This tutorial explains when and how to use each layout, including:
Tutorial: Download it in PDF.
The new version of the build-in layout ForceAtlas is now released. It is scaled for small to medium-size graphs, and is adapted to qualitative interpretation of graphs. The equations are the same as ForceAtlas 1, but there are more options and innovative optimizations that make it a very fast layout algorithm.
It is good enough to deal with very small graphs (10 nodes) and fast enough to spatialize 10,000 nodes graphs in few minutes, with the same quality. If you have time, it can deal with even bigger graphs.
Update Gephi (Help > Check for Updates) to get this new layout.
Force Atlas 2:
- Is a continuous algorithm, that allows you to manipulate the graph while it is rendering (a classic force-vector, like Fruchterman Rheingold, and unlike OpenOrd)
- Has a linear-linear model (attraction and repulsion proportional to distance between nodes). The shape of the graph is between Früchterman & Rheingold’s layout and Noack’s LinLog.
- Features a unique adaptive convergence speed that allows most graphs to converge more efficiently
- Proposes summarized settings, focused on what impact the shape of the graph (scaling, gravity…). Default speed should be the good one.
- Now features a Barnes Hut optimization (performance drops less with big graphs)
Force Atlas 2 features these settings:
- Scaling: How much repulsion you want. More makes a more sparse graph.
- Gravity: Attracts nodes to the center. Prevents islands from drifting away.
- Dissuade Hubs: Distributes attraction along outbound edges. Hubs attract less and thus are pushed to the borders.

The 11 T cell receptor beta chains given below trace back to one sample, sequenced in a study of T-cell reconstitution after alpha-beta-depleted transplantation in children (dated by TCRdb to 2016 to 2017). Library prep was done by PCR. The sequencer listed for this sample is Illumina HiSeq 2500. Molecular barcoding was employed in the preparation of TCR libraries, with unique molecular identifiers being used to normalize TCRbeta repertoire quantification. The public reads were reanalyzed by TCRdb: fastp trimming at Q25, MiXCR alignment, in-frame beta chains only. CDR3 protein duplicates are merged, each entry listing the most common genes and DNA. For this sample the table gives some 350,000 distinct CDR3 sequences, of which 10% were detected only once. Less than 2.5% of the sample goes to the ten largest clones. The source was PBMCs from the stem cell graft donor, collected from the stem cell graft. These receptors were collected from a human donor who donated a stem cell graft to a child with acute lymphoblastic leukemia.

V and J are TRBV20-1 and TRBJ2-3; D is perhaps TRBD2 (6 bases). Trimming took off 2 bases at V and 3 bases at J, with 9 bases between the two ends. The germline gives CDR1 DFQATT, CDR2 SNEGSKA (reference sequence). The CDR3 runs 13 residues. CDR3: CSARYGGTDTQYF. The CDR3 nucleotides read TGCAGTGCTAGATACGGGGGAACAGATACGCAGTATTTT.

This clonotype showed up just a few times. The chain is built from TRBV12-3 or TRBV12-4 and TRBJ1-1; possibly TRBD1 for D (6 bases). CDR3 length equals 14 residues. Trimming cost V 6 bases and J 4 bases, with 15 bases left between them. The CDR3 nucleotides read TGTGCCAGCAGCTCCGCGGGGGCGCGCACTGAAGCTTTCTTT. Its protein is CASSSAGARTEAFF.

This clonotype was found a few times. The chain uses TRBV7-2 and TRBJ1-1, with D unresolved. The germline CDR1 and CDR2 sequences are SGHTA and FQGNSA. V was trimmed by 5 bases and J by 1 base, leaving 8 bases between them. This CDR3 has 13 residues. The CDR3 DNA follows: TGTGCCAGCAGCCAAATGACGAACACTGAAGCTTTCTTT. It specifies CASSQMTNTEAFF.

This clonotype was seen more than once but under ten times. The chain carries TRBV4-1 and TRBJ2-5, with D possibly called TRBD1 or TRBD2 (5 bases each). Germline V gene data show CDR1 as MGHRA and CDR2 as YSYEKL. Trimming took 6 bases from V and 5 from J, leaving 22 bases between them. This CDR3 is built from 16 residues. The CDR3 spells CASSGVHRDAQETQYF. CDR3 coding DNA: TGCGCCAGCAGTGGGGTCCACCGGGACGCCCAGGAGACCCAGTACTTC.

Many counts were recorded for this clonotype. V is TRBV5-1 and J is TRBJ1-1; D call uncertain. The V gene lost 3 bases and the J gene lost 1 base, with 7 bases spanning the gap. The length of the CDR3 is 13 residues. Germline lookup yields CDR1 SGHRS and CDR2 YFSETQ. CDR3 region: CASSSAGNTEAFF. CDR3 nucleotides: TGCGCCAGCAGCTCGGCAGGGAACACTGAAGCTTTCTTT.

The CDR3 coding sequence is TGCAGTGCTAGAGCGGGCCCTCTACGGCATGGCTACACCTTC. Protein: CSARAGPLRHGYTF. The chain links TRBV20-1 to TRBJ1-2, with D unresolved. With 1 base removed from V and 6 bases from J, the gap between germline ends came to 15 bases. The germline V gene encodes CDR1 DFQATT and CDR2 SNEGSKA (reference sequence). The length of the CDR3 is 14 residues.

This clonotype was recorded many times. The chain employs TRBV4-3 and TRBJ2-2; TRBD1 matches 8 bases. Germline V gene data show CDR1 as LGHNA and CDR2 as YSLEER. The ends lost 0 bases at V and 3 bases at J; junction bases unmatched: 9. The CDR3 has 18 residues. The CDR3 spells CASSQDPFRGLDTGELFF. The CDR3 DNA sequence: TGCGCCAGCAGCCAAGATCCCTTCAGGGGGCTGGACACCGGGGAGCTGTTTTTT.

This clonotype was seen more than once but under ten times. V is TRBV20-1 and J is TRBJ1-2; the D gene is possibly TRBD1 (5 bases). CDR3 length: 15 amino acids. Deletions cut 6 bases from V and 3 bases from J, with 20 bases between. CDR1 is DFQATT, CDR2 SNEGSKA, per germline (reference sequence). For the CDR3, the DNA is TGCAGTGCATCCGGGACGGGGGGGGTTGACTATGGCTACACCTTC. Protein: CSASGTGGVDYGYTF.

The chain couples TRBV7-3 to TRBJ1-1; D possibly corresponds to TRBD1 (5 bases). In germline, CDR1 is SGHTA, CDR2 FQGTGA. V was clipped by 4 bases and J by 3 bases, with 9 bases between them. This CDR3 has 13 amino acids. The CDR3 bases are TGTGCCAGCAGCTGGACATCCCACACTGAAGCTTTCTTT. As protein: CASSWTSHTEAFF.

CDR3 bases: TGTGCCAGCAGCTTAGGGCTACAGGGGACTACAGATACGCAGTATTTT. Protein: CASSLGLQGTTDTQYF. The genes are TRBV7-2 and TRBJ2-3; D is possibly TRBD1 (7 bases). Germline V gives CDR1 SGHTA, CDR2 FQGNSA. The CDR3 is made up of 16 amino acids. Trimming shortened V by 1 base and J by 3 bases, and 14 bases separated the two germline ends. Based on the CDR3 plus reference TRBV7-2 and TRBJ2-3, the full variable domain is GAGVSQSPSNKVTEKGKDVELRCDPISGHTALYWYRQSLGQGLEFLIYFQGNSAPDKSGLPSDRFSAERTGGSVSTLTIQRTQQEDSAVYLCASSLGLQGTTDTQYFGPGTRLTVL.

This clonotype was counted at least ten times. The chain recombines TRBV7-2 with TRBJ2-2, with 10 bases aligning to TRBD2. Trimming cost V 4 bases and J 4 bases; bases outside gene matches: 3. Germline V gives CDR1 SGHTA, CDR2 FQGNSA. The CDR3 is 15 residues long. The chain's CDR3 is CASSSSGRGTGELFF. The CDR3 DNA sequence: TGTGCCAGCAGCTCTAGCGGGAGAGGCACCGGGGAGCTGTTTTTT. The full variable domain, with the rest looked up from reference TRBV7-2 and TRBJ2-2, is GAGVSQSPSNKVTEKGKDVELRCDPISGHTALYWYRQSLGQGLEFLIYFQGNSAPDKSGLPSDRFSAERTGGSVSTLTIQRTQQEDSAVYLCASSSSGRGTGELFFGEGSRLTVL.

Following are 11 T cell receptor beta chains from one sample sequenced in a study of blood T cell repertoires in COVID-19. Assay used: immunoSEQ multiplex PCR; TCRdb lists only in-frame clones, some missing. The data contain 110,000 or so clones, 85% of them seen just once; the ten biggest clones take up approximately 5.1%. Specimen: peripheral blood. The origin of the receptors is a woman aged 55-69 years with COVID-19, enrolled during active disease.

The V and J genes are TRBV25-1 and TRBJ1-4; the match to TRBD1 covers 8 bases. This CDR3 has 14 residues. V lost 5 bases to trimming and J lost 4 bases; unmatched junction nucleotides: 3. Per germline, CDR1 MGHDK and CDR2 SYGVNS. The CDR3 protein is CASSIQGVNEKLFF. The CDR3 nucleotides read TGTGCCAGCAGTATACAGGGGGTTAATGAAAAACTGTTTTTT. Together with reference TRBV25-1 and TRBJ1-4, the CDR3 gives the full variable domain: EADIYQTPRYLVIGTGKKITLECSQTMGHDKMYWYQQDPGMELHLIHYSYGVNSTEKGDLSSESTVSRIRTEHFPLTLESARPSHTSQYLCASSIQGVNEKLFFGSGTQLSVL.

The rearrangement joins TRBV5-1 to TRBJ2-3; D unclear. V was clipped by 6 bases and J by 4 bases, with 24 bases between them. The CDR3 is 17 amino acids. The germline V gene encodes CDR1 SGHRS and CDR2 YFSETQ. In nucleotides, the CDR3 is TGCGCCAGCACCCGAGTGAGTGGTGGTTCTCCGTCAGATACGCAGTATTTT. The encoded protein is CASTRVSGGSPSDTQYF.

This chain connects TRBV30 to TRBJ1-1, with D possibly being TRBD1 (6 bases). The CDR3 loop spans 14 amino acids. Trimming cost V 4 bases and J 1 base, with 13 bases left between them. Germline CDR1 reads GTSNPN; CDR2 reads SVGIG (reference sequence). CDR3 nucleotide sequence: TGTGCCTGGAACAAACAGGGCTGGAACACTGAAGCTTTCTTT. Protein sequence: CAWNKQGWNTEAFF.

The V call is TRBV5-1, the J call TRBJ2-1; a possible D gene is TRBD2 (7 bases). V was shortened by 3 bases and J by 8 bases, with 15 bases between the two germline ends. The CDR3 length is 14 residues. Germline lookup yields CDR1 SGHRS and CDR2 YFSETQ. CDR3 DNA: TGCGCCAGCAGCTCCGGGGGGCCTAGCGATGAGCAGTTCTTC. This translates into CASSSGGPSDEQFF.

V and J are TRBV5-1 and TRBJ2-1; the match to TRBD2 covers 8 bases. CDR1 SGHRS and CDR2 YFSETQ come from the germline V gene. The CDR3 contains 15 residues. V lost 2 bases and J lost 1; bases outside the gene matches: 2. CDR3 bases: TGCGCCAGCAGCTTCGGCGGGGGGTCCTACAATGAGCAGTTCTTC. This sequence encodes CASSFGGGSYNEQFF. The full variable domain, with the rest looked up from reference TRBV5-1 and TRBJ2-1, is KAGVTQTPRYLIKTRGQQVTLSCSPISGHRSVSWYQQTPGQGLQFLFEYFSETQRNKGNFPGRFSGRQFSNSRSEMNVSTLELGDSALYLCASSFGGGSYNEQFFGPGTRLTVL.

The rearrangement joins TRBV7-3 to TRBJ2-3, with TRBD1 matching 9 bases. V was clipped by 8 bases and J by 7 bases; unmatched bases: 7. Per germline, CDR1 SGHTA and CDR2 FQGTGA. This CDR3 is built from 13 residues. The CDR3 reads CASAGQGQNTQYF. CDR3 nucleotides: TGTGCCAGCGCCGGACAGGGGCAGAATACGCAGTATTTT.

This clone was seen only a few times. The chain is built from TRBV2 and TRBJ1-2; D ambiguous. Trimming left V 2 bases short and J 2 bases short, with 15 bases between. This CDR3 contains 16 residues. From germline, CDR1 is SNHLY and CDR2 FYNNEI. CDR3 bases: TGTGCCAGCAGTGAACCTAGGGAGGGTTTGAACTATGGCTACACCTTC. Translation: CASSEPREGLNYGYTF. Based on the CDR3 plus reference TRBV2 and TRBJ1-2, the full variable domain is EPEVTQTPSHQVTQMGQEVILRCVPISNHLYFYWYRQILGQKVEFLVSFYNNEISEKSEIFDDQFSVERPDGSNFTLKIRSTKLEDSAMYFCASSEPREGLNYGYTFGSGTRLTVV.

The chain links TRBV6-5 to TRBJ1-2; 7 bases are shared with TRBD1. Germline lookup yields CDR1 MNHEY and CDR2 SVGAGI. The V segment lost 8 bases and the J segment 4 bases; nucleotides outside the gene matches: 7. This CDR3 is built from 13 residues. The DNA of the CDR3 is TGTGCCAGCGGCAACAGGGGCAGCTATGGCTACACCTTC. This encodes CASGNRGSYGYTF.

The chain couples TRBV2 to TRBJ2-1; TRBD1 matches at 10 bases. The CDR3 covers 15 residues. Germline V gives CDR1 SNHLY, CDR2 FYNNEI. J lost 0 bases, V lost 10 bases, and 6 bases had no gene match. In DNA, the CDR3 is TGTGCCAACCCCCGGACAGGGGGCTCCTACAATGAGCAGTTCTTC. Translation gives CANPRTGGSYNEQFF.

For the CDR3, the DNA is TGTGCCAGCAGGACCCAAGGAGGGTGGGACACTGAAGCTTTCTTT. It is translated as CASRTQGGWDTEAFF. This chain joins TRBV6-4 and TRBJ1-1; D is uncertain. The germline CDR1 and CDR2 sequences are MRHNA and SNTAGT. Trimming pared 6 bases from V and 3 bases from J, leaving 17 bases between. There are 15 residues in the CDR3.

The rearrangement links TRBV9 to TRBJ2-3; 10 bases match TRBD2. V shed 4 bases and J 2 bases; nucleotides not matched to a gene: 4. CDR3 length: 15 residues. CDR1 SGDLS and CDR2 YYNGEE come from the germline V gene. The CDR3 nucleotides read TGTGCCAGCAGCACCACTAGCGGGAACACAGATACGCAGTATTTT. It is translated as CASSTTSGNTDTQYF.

- LinLog mode: Switch ForceAtlas’ model from lin-lin to lin-log (tribute to Andreas Noack). Makes clusters more tight.
- Prevent Overlap: Use only when spatialized. Should not be used with “Approximate Repulsion”
- Tolerance (speed): How much swinging you allow. Above 1 discouraged. Lower gives less speed and more precision.
- Approximate Repulsion: Barnes Hut optimization: n² complexity to n.ln(n) ; allows larger graphs.
- Approximation: Theta of the Barnes Hut optimization.
- Edge Weight Influence: How much influence you give to the edges weight. 0 is “no influence” and 1 is “normal”.
Force Atlas 2 was created by Mathieu Jacomy at the Sciences Po Médialab (Paris), founding member of the Gephi Consortium.
A new force-directed layout algorithm plugin named OpenOrd has just been released. It is one of the few force-directed layout algorithms that can scale to over 1 million nodes, making it ideal for large graphs.
- Very fast, scales to millions nodes
- Can be run in parallel, run it on multicore processors
- Aims to highlight clusters
Install it directly from Gephi (Tools > Plugins > Available Plugins) or download it from the Plugin Center. Longer description and source code can be found directly on the plug-in page.
Below is a small demo of how fast this algorithm is layouting a 10K nodes network, and only using one processor.
OpenOrd Layout Demo in Gephi from gephi on Vimeo.
The algorithm original design and implementation can be found at this address. Kudos to the authors!